In 1980, Israel formally annexed occupied East Jerusalem, in violation of international law. The next year, it annexed the occupied Golan Heights. Today, the Israeli government has pledged to begin annexing large parts of the West Bank, without granting citizenship rights to its Palestinian residents. As it did in occupied East Jerusalem, annexation would essentially formalize and entrench an Israeli policy of apartheid which has existed since 1967 in the occupied West Bank, where Israeli settlers enjoy full access to natural resources, infrastructure, and the protections of civil law, while Palestinians endure a brutal military regime of checkpoints, house demolitions, land theft, environmental destruction, deportation, and murder at the hands of Israeli soldiers, police, and settlers. Meanwhile, Palestinians in the Gaza Strip continue to live in ever-worsening conditions under a destructive blockade, where attempts to protest or resist the siege are met with the bullets of Israeli snipers.
Just like previous international reactions to Israeli atrocities, the response of the “international community” to the looming annexation has been predictably toothless. In particular, Canada’s government has not issued a single statement condemning the annexation, while Israel’s military continues to receive millions of dollars worth of hardware from Canadian contractors. Like the United States, the settler colonial state of Canada has long been a staunch defender of Israel’s behaviour, providing it with significant diplomatic, economic, and military aid, at the same time as it pursues the destruction of Indigenous land and life here on Turtle Island.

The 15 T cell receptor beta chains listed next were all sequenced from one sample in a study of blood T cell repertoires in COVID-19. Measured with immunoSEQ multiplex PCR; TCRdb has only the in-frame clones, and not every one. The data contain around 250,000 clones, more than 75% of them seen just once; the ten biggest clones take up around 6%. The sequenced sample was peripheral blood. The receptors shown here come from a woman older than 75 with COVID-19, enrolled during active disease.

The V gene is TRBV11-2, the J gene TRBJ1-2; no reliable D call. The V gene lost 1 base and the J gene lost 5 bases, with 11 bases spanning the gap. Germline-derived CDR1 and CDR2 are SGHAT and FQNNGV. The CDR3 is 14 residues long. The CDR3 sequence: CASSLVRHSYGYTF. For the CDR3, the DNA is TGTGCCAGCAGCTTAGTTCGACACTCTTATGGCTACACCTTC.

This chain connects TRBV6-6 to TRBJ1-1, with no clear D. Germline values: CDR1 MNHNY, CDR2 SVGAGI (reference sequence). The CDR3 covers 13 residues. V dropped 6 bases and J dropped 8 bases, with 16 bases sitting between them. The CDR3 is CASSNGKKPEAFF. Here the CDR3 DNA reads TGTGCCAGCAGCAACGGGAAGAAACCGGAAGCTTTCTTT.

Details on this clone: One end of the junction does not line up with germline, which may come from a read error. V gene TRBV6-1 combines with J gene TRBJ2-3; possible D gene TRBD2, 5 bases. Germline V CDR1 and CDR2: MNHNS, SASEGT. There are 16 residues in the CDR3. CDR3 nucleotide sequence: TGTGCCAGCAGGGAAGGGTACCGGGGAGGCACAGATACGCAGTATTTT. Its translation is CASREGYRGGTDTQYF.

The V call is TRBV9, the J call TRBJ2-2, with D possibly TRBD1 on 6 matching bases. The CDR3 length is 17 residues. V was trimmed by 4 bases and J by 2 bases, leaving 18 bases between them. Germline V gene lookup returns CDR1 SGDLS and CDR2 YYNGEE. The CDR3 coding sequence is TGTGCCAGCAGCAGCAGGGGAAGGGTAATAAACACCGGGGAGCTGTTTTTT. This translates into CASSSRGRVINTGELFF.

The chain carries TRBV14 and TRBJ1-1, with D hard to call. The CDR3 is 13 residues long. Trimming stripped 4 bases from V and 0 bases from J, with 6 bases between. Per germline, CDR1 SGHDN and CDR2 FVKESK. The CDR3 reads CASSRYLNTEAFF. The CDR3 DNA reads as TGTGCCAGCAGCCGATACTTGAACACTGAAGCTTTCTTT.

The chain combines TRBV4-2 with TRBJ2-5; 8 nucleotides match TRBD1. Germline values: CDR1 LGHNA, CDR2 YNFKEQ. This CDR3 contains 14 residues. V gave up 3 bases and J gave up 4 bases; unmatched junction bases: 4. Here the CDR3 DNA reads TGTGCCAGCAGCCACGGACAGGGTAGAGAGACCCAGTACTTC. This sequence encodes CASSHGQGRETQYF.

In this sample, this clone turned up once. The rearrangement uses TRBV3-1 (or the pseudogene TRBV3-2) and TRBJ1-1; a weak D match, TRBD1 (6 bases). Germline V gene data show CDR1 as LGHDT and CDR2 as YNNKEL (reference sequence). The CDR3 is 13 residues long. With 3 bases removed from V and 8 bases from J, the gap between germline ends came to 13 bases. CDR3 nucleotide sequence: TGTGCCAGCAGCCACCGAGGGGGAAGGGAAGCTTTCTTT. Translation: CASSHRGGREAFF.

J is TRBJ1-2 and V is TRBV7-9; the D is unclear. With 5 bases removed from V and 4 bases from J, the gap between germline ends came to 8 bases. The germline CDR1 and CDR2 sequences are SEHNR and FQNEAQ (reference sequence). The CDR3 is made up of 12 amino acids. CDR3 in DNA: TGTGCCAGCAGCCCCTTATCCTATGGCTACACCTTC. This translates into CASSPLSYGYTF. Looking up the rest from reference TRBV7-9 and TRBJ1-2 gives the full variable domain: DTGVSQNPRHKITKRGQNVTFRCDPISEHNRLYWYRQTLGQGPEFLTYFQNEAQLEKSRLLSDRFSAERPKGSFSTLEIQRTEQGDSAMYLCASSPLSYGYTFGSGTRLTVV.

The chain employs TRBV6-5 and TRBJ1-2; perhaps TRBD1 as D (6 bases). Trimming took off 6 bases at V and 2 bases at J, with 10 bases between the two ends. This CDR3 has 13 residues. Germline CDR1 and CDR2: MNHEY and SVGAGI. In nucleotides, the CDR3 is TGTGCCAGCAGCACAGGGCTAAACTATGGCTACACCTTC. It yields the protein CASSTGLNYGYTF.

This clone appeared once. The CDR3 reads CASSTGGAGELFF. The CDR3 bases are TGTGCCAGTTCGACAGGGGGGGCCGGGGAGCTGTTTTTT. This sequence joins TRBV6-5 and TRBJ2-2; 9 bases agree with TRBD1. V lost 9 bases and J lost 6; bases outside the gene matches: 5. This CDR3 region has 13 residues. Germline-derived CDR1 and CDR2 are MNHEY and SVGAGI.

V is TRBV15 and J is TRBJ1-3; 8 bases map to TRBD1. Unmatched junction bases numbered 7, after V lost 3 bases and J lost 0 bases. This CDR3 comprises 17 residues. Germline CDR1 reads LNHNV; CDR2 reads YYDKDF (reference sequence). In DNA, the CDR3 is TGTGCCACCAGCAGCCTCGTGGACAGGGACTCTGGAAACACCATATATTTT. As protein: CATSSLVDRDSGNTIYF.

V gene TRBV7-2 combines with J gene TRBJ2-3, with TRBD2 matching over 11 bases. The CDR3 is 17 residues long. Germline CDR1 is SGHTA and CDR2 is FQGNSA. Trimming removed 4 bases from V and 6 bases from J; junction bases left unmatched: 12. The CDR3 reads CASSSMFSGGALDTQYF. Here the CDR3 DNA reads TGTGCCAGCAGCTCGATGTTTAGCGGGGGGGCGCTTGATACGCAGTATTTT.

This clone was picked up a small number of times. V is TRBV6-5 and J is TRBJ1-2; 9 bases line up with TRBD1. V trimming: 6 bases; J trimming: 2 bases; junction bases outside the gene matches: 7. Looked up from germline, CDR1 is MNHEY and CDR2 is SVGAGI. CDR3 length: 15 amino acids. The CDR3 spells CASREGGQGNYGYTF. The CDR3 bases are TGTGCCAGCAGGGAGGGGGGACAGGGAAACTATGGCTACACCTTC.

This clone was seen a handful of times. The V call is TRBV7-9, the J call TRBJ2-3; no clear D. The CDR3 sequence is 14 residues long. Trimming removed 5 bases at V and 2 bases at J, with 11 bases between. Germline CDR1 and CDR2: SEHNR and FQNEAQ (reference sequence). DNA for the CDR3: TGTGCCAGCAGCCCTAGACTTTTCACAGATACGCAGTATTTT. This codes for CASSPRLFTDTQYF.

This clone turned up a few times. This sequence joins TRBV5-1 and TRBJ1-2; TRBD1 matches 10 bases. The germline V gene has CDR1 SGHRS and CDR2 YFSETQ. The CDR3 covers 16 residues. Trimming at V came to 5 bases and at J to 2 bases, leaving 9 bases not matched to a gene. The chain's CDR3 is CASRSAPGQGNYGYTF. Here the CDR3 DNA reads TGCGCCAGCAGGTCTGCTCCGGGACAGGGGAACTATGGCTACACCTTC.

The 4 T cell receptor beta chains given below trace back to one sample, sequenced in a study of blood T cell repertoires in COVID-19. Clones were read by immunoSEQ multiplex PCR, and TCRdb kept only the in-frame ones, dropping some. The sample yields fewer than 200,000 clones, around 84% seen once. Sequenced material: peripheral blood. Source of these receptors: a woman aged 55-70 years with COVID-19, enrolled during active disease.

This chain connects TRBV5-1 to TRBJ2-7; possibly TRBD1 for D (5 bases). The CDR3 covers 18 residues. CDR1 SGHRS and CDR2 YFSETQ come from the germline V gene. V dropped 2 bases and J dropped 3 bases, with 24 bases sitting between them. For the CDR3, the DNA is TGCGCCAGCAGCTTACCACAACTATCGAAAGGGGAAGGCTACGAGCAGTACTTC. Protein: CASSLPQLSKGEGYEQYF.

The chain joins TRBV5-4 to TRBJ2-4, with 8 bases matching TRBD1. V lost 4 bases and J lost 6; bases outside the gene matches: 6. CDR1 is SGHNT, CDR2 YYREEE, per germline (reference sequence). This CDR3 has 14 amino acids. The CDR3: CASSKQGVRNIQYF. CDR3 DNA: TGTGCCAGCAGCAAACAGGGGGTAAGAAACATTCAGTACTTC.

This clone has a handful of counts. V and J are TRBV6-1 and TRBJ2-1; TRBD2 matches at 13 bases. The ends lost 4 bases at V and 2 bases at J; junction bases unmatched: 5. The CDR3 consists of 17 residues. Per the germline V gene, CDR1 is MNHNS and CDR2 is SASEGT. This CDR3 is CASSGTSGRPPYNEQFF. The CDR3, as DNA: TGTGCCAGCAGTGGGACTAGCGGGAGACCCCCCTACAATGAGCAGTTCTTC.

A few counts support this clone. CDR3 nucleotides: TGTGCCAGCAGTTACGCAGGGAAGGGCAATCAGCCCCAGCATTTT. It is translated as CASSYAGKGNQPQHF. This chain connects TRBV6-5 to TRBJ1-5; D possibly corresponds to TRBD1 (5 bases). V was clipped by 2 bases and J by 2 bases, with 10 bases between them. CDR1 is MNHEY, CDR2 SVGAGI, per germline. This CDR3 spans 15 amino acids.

McGill University: Accomplice in Occupation, Enabler of Annexation
McGill University’s complicity in Palestinian dispossession and suffering is every bit as egregious and unapologetic as that of the Canadian government. As the apartheid reality in Palestine becomes increasingly impossible to deny, it’s beyond time for McGill to drop its investments in Mizrahi-Tefahot Bank, which operates branches in illegal Israeli settlements and finances the construction of new settlements on more and more stolen Palestinian land. It’s beyond time for McGill to ditch its investments in Re/Max, which sells real estate in these same settlements, thereby facilitating and profiting from the transfer of Israeli settlers into occupied Palestinian territory, in violation of article 49 of the Fourth Geneva convention. It’s beyond time for McGill to divest from L-3 Communications, a company that supplied equipment to Israeli checkpoints, provided engines for Israeli tanks, and helped assemble the Hermes 900 Unmanned Arial Vehicle (UAV) used in the 2014 attack on Gaza, in which Israeli forces were instructed to deliberately target Palestinian civilians.